No Way Out (1950)

“Ain’t that a lot to ask of us — being better than them when we get killed proving we’re just as good?”

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Synopsis:
A viciously racist thug (Richard Widmark) is convinced a young black doctor (Sidney Poitier) has intentionally killed his brother (Harry Bellaver) during a spinal tap. Poitier wants an autopsy done to prove Bellaver was suffering from a brain tumor, but Widmark and his hearing-impaired brother (Dick Paxton) refuse — so, with the help of his white mentor (Stephen McNally), Poitier approaches Bellaver’s ex-wife (Linda Darnell) for help.

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Review:
Sidney Poitier made an auspicious screen debut in this no-holds-barred look at racial tensions and violence in mid-century America. Written and directed by Joseph L. Mankiewicz, the film plays out as a sort of noir in which an innocent protagonist (Poitier) becomes trapped in the snare of a sociopath who will stop at nothing to destroy him. Widmark is such a vile character that one could attempt to dismiss his rantings as those of a crazy “mad dog” — but Mankiewicz cleverly positions him within a wider community of individuals, so we see his actions and words are merely the extreme end of the racism spectrum. In a fine, nuanced performance (perhaps her best), Darnell plays a down-trodden woman from the wrong side of the tracks who slowly experiences a change of heart as she’s exposed to decent men and women, both black and white. Poitier is excellent, and Dick Paxton as Widmark’s deaf-and-mute brother is also highly effective without speaking a word. Widmark’s central performance would have been even more impactful if he’d dialed down his gleeful venom, though he’s to be commended for taking on this distasteful role at all, and his choices are understandable.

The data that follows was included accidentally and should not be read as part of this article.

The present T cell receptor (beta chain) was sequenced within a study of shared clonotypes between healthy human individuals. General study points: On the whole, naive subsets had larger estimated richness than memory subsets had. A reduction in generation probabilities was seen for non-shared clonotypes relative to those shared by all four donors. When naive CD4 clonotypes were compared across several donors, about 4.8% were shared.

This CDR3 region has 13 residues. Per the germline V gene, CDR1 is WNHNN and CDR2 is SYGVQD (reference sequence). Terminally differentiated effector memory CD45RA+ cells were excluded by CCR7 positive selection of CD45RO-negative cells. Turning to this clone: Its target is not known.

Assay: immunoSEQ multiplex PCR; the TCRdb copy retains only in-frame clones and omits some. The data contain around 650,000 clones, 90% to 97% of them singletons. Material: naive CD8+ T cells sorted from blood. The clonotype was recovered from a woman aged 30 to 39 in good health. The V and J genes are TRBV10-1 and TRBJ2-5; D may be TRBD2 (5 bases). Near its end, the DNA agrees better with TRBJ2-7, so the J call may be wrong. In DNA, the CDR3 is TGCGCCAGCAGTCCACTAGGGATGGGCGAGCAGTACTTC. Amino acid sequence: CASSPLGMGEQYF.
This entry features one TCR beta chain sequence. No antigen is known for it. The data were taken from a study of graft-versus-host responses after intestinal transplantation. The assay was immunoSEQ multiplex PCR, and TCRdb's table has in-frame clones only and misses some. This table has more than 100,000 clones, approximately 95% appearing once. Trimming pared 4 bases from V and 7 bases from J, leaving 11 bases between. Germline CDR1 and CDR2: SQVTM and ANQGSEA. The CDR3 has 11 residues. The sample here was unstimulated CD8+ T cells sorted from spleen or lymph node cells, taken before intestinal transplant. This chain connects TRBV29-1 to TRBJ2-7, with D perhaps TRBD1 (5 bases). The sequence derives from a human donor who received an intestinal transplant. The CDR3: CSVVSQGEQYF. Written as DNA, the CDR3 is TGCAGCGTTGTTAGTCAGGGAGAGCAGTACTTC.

No Way Out remains an invaluable entry in cinematic history simply for showing middle-class African-Americans attempting to live “normal” lives in the midst of nearly constant bigotry, and for exposing the abhorrent underbelly of racism (notably, the camera focuses on a couple of white women during the “race riot” scene, indicating their complicity as well). No Way Out is tough but essential viewing, and deserves wider recognition, especially as its sordid truths continue to play out today. In his engaging DVD commentary for the movie, film historian Eddie Muller provides numerous insights into the making of the film, as well as its reception — which, not surprisingly, didn’t do well in small American towns (though it was apparently well-received by critics in big cities). Modern audiences should be forewarned that racist diatribes and slurs run throughout the screenplay — a fact which has made it difficult for this film to be shown on television, and it’s not available to rent through Netflix (I had to locate a copy through my local library).

Redeeming Qualities and Moments:

  • Sidney Poitier as Dr. Brooks
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  • Linda Darnell as Edie
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  • Fine supporting performances